I barely had a year and a half under my belt as an employee of Idaho Department of Fish and Game when the Department celebrated its 50-year anniversary. In 1938, the citizens of Idaho overwhelmingly voted for the creation of a wildlife agency staffed with professional biologists and working under the guidance of a citizen committee that became known as The Commission. This was to get out from under a system of political cronyism where appointments were made based on who a person knew and not professional qualifications. In short, it was to get politics out of wildlife management.
Twenty-five years later, I was still proudly employed by the department when we commemorated the 75th anniversary. However, after Gov. Little signed a bill several weeks ago that removes almost all constraints on wolf hunting in an effort to reduce wolf numbers in Idaho by 90%, there is far less to celebrate after 83 years.
As a recap, the new law, well supported by some Idaho hunters, the Idaho Cattle Association and Senate and House lawmakers, removes virtually all rules for ethical hunting, allowing hunting and trapping during all seasons, night shooting, aerial gunning, vehicular chase, no bag or daily limits and use of professional hunters and trappers. There are no holds barred in this assault on ethics and decency. Would we ever allow any of this for any other big game animal?
The goal is to reduce wolf populations down to the bare minimum that will still keep the federal government from re-asserting control of wolf management — a dangerous game. Dangerous because two very different things can happen. First, the new legislation could be wildly successful, and, with no control on harvest, could quickly overshoot the magic number, triggering perhaps permanent federal intervention. On the flip side, wolves may prove harder to control, despite the ghastly methods now legalized, and the control effort could stimulate, not suppress, wolf production. This often happens with coyote control measures, so it is a reasonable assumption here.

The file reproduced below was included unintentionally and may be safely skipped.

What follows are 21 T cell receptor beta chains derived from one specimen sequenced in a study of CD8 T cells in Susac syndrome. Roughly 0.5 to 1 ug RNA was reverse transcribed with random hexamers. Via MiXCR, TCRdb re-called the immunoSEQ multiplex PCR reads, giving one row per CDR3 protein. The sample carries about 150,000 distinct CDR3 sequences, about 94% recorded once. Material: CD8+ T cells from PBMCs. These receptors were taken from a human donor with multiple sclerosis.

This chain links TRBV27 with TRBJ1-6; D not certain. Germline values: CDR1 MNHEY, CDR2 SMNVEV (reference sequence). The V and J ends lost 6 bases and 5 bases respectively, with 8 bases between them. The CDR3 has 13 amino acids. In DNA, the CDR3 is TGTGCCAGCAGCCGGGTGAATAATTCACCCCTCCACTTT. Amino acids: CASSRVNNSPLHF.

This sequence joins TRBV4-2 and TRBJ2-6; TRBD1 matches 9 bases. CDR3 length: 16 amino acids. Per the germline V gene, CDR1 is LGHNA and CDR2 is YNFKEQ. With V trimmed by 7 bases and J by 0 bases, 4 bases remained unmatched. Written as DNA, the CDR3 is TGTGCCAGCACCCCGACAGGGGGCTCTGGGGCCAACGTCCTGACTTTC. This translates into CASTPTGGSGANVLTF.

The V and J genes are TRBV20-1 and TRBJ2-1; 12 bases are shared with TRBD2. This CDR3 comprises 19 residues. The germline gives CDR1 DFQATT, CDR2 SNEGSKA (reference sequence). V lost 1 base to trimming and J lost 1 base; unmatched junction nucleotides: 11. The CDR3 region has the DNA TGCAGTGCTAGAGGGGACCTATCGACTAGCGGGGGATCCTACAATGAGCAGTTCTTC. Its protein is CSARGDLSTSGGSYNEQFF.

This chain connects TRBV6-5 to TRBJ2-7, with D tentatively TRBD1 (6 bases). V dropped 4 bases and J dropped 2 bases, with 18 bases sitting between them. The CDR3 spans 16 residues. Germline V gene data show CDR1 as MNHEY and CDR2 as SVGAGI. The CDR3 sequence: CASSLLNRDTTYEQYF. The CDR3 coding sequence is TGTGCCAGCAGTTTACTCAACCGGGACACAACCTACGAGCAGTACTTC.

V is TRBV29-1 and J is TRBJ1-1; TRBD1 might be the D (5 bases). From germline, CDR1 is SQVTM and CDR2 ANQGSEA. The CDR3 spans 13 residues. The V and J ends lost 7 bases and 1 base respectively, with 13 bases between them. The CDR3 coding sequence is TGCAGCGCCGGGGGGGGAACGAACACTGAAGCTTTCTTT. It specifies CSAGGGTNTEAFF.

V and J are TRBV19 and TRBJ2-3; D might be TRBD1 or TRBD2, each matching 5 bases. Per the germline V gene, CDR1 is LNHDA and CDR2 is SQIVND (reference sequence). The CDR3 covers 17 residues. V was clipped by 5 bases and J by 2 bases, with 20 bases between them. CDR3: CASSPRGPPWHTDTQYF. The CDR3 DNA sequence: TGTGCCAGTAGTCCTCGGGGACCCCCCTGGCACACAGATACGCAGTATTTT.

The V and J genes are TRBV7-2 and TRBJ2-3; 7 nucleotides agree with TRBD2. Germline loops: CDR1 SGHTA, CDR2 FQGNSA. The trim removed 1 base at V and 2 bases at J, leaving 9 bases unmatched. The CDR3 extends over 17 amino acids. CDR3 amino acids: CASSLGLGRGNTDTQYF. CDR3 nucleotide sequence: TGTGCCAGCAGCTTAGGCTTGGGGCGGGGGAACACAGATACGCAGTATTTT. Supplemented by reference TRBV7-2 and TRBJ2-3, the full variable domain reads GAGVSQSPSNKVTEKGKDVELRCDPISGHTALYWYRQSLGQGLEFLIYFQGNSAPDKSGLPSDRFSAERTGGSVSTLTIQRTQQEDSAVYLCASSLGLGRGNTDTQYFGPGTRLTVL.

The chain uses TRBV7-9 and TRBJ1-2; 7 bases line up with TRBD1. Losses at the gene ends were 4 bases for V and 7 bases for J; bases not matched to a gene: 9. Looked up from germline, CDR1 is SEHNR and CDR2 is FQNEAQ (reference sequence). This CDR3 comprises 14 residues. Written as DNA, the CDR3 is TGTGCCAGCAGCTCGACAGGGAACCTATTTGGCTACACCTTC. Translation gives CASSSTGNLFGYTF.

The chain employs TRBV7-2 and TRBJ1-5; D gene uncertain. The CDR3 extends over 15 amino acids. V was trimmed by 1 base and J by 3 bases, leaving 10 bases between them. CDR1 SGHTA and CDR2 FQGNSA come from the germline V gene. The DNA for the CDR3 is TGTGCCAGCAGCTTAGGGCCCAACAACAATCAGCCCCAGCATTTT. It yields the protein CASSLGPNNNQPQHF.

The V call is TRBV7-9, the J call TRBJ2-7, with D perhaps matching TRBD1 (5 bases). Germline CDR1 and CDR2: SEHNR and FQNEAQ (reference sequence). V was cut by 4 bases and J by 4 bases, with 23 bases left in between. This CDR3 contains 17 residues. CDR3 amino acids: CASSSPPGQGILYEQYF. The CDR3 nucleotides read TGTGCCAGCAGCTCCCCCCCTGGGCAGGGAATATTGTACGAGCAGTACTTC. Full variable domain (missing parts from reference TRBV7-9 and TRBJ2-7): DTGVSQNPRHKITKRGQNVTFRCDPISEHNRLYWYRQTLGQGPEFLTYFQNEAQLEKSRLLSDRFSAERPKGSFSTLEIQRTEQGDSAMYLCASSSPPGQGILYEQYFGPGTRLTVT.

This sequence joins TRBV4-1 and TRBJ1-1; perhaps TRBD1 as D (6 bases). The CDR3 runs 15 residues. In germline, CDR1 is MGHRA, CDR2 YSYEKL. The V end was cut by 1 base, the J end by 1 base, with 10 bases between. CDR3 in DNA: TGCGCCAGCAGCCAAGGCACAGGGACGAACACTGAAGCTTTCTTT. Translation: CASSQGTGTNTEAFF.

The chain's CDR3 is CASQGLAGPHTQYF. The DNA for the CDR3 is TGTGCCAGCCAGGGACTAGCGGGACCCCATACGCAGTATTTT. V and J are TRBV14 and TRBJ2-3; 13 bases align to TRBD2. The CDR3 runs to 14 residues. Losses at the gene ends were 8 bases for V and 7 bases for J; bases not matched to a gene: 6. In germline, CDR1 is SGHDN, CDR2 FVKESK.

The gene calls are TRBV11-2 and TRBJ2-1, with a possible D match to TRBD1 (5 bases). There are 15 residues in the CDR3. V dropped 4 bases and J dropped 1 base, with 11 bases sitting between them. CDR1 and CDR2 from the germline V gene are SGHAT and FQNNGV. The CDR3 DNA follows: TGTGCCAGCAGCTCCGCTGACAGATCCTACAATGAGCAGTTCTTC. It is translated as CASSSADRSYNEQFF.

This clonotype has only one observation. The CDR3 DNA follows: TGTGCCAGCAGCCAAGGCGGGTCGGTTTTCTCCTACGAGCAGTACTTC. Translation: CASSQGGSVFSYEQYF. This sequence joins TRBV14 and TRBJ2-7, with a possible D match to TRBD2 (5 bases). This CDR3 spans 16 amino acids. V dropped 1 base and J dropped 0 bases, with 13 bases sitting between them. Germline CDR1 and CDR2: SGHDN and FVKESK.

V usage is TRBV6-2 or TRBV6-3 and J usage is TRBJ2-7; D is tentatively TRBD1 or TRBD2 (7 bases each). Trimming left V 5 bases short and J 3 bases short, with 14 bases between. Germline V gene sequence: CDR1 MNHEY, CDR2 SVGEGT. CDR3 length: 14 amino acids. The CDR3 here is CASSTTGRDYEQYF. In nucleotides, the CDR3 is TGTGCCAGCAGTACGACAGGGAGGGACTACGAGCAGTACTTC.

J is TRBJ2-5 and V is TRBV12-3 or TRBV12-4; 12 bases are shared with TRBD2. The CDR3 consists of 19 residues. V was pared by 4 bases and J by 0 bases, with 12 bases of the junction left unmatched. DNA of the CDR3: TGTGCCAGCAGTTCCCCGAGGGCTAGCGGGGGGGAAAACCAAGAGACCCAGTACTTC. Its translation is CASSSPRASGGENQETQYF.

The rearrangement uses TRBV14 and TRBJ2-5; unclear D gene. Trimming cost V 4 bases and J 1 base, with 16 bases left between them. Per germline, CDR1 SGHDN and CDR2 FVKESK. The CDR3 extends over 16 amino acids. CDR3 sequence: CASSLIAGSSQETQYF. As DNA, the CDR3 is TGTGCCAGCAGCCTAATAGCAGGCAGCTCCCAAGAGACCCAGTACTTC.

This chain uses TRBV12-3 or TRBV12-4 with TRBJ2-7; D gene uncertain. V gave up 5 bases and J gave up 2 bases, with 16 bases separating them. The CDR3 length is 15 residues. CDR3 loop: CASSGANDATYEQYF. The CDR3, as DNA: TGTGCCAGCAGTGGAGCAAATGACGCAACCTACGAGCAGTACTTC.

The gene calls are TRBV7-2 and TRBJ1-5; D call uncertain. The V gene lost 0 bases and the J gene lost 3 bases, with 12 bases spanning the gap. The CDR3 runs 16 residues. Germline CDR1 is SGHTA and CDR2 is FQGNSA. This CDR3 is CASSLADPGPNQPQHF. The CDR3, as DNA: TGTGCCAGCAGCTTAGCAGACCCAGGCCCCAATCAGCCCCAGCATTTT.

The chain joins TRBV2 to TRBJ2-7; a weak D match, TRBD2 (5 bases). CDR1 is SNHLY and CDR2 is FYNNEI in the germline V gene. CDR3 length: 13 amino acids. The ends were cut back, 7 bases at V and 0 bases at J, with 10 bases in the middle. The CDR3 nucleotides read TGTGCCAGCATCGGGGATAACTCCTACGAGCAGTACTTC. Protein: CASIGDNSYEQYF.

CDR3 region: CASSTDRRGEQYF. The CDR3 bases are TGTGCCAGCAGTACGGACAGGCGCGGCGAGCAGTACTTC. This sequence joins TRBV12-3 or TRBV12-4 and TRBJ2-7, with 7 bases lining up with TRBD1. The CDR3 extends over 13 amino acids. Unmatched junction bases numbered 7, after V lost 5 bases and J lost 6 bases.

Part of the issue is that wolves eat elk, thus competing with hunters. Yet elk hunters complained about elk numbers long before wolves were introduced. Ask an elk hunter how many elk there should be and, no matter how well the population is doing, the answer will be, “more.” Idaho has an estimated 120,000 elk and provides elk hunting opportunities other states can only dream of. Elk harvest averaged 19,759 elk annually from 2010-2019 with the last five of those years sustaining a harvest of over 20,000 annually, leading to the question: Where is the problem?
Most elk zones are at or above population objectives established in the latest elk plan. There are several zones where wolves are the principal cause of mortality to a herd and are even suppressing the herd. But that isn’t everywhere and doesn’t justify such sweeping and unethical changes. The units in question are remote and difficult to access and reducing wolf numbers there will be much harder than in more open zones, such as Island Park.
I served my first four years as a conservation officer in one of the elk zones in controversy, and it was in trouble 30 years ago not due to wolves but to landscape changes to habitat. Wolves may be exacerbating the problem, but they are not the cause and fewer wolves won’t fix it.
That wolf populations are stable at around 1,500 animals is actually a good thing. A typical animal population curve sees the population overshoot carrying capacity, collapse and then recover to a stable state lower than the peak previously experienced. Reducing the population significantly may set up a scenario where the wolf population can surge beyond carrying capacity once again.
However, this really isn’t about wolves. It is about politics taking over wildlife management. When politicians make the decisions instead of professionals, watch out. We’ve seen this on the federal level where western lawmakers have sought to have grizzly bears and wolves removed legislatively from protection under the Endangered Species Act. During the Trump administration, greater sage-grouse habitat protections agreed to under the 2015 Greater Sage-Grouse Plan were rescinded. What is next?
Idaho sportsmen and wildlife enthusiasts would do well to remember that not all wolves walk on four legs. With this foot in the door, this won’t be the last time state politicians and other influencers circumvent biology. Any wildlife that interferes with someone’s idea of making a living or recreation had better watch out — it may get legislated out of existence.
The Idaho Department of Fish and Game was established to eliminate exactly this kind of political meddling. I hope we can regain our senses and allow the department to do its job without having to watch over its collective shoulder to see if what they propose is politically correct.